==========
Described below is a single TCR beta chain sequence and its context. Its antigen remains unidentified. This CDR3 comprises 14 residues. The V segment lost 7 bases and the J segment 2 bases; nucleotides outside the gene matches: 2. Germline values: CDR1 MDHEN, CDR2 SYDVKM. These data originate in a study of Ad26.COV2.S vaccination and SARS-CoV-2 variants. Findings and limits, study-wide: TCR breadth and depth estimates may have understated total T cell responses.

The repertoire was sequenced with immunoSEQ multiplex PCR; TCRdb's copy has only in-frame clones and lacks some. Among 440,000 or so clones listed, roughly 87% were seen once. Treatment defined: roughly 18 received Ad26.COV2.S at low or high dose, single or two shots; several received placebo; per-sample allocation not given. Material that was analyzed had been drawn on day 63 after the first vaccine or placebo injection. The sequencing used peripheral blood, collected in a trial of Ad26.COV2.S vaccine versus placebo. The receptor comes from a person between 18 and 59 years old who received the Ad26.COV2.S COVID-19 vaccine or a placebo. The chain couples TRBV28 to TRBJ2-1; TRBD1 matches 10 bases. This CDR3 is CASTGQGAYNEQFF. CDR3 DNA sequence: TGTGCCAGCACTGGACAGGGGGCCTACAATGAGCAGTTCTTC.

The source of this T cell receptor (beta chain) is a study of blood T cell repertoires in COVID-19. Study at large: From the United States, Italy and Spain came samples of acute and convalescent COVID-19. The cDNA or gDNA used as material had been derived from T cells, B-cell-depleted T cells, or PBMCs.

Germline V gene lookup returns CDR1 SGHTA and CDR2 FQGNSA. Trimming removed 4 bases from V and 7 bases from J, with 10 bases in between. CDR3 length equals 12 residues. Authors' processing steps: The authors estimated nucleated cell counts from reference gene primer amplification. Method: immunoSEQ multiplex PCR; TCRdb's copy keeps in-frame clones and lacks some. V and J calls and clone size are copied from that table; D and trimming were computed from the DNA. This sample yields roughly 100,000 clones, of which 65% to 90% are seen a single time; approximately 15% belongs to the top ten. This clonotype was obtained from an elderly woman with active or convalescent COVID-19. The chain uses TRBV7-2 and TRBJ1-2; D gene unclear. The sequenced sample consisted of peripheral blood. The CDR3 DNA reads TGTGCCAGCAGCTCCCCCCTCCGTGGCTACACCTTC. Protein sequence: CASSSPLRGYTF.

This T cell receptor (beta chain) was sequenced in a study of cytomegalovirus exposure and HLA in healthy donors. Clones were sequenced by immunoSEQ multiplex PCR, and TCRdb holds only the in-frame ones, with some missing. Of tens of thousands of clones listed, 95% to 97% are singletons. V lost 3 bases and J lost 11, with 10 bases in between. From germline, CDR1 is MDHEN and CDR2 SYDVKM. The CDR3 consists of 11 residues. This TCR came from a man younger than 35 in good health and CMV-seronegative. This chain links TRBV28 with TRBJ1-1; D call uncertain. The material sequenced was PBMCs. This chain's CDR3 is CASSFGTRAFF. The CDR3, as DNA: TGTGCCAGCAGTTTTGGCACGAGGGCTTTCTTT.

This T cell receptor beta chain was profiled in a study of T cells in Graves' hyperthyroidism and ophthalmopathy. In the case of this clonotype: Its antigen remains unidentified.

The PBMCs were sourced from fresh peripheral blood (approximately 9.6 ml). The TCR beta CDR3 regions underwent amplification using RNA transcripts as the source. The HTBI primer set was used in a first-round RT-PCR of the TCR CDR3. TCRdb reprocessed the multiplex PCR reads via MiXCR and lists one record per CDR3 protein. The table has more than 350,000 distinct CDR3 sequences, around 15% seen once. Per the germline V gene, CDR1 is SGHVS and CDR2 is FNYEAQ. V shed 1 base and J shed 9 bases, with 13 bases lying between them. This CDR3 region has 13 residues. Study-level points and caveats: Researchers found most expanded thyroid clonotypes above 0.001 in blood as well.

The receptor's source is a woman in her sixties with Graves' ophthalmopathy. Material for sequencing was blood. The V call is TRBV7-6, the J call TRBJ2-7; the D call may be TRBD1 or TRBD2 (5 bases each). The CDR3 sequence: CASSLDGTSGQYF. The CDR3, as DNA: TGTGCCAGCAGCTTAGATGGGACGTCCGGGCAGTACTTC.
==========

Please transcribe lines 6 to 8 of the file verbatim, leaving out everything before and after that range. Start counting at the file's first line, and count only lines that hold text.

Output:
This T cell receptor beta chain was profiled in a study of T cells in Graves' hyperthyroidism and ophthalmopathy. In the case of this clonotype: Its antigen remains unidentified.

The PBMCs were sourced from fresh peripheral blood (approximately 9.6 ml). The TCR beta CDR3 regions underwent amplification using RNA transcripts as the source. The HTBI primer set was used in a first-round RT-PCR of the TCR CDR3. TCRdb reprocessed the multiplex PCR reads via MiXCR and lists one record per CDR3 protein. The table has more than 350,000 distinct CDR3 sequences, around 15% seen once. Per the germline V gene, CDR1 is SGHVS and CDR2 is FNYEAQ. V shed 1 base and J shed 9 bases, with 13 bases lying between them. This CDR3 region has 13 residues. Study-level points and caveats: Researchers found most expanded thyroid clonotypes above 0.001 in blood as well.

The receptor's source is a woman in her sixties with Graves' ophthalmopathy. Material for sequencing was blood. The V call is TRBV7-6, the J call TRBJ2-7; the D call may be TRBD1 or TRBD2 (5 bases each). The CDR3 sequence: CASSLDGTSGQYF. The CDR3, as DNA: TGTGCCAGCAGCTTAGATGGGACGTCCGGGCAGTACTTC.